‘Dicks: The Musical’ Review: Aaron Jackson and Josh Sharp Court Cult Status With Outrageously Amusing ‘Parent Trap’ Riff

The first time director Larry Charles was invited to the Toronto International Film Festival, he brought along a little something called Borat, which, despite enduring an extended projector breakdown 20 minutes into its premiere screening, emerged as a word-of-mouth sensation. Now, some 17 years later, Charles has returned to the festival’s Midnight Madness section with Dicks: The Musical, which not only screened without a technical hitch, but emerges as a certified wave-maker in its own right.

Created by and starring Aaron Jackson and Josh Sharp, making the transition from a 30-minute, six-song play called F*cking Identical Twins — mounted in the basement home of New York’s Upright Citizens Brigade — to a feature-length, all-singing, all-dancing, naughty goof on The Parent Trap, the movie packs an infectious albeit ephemeral punch.

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But if it can’t quite sustain the profanely provocative tone, neither does it settle for half-measures, with a supporting cast including Nathan Lane, Bowen Yang and a pair of Megans — Mullally and Thee Stallion — all of whom dive head-first into their gleefully outlandish roles.

Given a prevailing sensibility that’s unerringly queer AF, it’s unlikely that a copy of the film will be turning up in Florida libraries anytime soon. But, playing especially well in full houses, it should earn a loyal cult following in the hands of out-of-the-box distributor A24.

Noting at the beginning that the film was written by two homosexuals bravely playing straight men, it wastes little time in getting to the meat of the matter: Craig (Sharp) and Trevor (Jackson), a pair of self-obsessed, competing salesmen at the Vroomba robot vacuum parts company, make the discovery that they are in fact identical twins separated at birth. Despite the fact that they really look nothing alike, they take time away from their job and singing constantly about their prodigious endowments to plot to bring their divorced parents together so they can all live under one roof.

Easier said than done.

For starters, Trevor (disguising himself as Craig), finds out their wheelchair-bound mom Evelyn (Mullally), who talks like Granny in the Sylvester & Tweety cartoons and who appears to take her fashion cues from holiday wreaths, is certifiably dotty. Disguising himself as Trevor, Craig meets their dad Harris (Lane), who comes out to him as “queer as a three-dollar bill and just as thin” and introduces him to his companions The Sewer Twins, a pair of caged, cannibalistic mini-monsters to whom he feeds deli meat, pre-chewed and spit directly into their mouths.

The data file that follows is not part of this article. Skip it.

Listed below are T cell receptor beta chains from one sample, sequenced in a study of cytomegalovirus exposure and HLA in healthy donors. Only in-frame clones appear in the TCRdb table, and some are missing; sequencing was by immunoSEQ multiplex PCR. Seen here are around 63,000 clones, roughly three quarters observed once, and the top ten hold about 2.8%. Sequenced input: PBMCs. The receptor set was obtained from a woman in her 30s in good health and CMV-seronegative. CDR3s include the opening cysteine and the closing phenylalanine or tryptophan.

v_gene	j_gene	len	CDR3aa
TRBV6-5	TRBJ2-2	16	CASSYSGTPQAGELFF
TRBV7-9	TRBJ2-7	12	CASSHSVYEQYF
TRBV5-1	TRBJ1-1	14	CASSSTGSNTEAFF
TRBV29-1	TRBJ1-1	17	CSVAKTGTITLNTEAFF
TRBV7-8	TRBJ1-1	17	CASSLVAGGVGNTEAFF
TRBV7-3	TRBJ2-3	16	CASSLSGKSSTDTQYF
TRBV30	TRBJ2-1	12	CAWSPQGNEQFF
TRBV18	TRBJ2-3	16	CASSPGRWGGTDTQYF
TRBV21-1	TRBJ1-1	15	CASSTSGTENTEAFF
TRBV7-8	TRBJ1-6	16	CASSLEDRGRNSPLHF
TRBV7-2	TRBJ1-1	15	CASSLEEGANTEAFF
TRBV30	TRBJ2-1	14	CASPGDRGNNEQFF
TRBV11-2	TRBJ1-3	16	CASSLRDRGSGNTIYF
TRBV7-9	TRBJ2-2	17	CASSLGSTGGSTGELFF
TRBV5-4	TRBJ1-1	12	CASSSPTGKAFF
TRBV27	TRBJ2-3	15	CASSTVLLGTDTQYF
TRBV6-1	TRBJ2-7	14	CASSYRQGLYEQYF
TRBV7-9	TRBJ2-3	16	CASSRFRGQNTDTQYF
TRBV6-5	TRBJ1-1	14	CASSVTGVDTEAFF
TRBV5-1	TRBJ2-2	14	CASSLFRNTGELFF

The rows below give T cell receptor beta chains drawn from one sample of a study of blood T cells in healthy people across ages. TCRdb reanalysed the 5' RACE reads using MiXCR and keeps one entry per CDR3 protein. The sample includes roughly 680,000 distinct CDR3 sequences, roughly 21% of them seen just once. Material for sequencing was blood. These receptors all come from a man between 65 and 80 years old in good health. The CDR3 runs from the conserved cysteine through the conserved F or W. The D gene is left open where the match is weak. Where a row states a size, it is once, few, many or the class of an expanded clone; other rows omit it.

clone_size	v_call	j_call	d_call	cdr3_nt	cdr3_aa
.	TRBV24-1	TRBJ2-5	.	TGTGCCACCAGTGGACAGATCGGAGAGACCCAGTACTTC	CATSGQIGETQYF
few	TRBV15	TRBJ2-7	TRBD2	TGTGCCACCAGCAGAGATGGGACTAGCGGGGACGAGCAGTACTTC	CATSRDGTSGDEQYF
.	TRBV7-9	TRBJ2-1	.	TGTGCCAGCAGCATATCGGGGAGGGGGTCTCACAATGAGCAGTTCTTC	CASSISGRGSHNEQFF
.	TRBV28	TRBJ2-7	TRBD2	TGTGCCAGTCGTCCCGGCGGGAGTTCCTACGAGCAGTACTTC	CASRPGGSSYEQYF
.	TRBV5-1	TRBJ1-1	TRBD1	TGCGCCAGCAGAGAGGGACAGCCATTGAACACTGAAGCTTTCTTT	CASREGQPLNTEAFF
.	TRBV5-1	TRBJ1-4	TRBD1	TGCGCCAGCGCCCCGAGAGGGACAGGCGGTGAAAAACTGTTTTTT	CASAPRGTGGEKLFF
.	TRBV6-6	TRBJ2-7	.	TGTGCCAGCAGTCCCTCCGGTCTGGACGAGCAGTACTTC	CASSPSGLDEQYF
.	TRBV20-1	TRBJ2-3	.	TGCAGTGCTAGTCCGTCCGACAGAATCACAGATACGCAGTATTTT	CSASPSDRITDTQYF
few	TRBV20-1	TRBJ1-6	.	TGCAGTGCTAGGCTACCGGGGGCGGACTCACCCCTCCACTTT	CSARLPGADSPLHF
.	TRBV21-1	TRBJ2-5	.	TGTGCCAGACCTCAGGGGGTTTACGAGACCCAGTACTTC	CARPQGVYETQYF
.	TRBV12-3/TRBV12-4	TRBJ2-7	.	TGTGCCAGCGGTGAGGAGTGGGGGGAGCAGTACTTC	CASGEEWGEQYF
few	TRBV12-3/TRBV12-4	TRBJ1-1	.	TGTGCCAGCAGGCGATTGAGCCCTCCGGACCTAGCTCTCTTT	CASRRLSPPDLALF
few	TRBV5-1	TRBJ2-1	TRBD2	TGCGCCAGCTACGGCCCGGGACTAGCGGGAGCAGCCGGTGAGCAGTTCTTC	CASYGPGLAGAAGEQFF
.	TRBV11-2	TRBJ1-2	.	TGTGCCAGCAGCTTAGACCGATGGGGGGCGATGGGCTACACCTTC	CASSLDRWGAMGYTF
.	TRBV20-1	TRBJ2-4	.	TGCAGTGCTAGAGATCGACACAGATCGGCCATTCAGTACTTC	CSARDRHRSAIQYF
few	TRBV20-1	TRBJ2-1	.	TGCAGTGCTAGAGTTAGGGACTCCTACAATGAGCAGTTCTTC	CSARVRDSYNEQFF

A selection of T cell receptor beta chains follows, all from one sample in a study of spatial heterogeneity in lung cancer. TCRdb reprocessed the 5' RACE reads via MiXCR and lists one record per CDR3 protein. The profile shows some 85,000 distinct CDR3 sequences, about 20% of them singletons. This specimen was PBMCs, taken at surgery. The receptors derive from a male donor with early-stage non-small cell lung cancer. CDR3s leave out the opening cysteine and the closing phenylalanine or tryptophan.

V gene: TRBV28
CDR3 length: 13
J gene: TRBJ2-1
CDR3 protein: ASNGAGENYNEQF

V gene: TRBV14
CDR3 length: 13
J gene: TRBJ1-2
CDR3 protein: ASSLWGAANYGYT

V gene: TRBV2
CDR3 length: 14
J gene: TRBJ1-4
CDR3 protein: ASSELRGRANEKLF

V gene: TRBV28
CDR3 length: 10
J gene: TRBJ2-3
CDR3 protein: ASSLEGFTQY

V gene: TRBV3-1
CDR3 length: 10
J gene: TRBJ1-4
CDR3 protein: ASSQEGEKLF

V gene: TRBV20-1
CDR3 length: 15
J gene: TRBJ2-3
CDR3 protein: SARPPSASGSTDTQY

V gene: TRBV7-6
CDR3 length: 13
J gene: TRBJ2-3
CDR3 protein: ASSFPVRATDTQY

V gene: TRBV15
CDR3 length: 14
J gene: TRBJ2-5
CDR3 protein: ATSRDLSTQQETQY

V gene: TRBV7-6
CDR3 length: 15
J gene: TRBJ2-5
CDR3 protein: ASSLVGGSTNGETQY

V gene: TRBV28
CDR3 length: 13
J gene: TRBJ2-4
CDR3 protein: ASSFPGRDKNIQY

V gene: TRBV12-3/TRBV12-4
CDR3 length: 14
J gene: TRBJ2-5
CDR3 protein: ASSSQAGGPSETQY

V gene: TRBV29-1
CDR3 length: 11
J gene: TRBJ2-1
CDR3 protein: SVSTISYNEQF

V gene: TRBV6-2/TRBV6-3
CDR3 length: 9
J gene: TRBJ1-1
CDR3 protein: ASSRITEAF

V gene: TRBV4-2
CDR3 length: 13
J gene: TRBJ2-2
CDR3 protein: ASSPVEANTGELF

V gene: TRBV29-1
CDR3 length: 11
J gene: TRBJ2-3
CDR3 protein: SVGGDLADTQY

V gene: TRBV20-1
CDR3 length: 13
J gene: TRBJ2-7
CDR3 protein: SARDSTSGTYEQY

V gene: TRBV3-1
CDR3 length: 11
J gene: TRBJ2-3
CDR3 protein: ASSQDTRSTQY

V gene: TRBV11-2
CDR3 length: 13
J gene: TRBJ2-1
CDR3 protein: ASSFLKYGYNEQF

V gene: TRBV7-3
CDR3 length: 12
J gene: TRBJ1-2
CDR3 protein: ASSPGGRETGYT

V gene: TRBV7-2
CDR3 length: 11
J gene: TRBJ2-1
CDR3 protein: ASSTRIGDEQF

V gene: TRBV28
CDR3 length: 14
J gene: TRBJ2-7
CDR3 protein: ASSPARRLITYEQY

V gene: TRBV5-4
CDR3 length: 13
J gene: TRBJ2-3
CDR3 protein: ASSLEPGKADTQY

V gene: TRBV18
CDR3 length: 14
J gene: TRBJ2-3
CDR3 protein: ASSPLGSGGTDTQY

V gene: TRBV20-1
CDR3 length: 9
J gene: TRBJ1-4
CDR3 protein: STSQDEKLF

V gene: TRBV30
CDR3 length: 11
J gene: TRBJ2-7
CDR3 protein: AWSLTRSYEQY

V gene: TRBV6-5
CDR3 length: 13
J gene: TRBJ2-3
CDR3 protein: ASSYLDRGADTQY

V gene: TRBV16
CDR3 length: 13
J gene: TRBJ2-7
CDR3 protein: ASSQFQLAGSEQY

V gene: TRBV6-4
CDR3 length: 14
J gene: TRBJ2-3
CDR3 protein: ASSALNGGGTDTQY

Meanwhile, their neglected work draws the ire of the boss, Gloria (Stallion, in her feature debut), who sacks them, but not before showing ’em who’s in command in the entertainingly choreographed rap number “Out-Alpha the Alpha.”

It all comes to a rousing close in the finale, “All Love Is Love” (just released as the film’s first single), presided over by a fabulously appointed God (played by Yang), who divinely proclaims his true orientation. Considering that the sequence follows one in which Craig and Trevor vigorously consummate their own newly discovered attraction to each other, the song targets sanctimonious right-wing finger-pointers while keeping its tongue firmly in its cheek.

With two dozen other songs penned by Jackson and Sharp, along with composers Marius de Vries and Karl Saint Lucy, musical homage (all those crotch-level lyrics aside) is affectionately paid to the songbooks of Menken & Ashman and The Book of Mormon’s Matt Stone, Robert Lopez and Trey Parker.

Giving the tunes their full-throated all, the leads uniformly throw themselves into the deep end with Mullally — whose evident fondness for improvisation often has Jackson unable to keep a straight face — emerging as the big scene-stealer.

Director Charles, who has a proven affinity for transgressive material, is definitely the right person for the job here, but despite all that loopy energy, Dicks: The Musical still can’t help but remain an inescapably one-note proposition, albeit a subversively melodic one.

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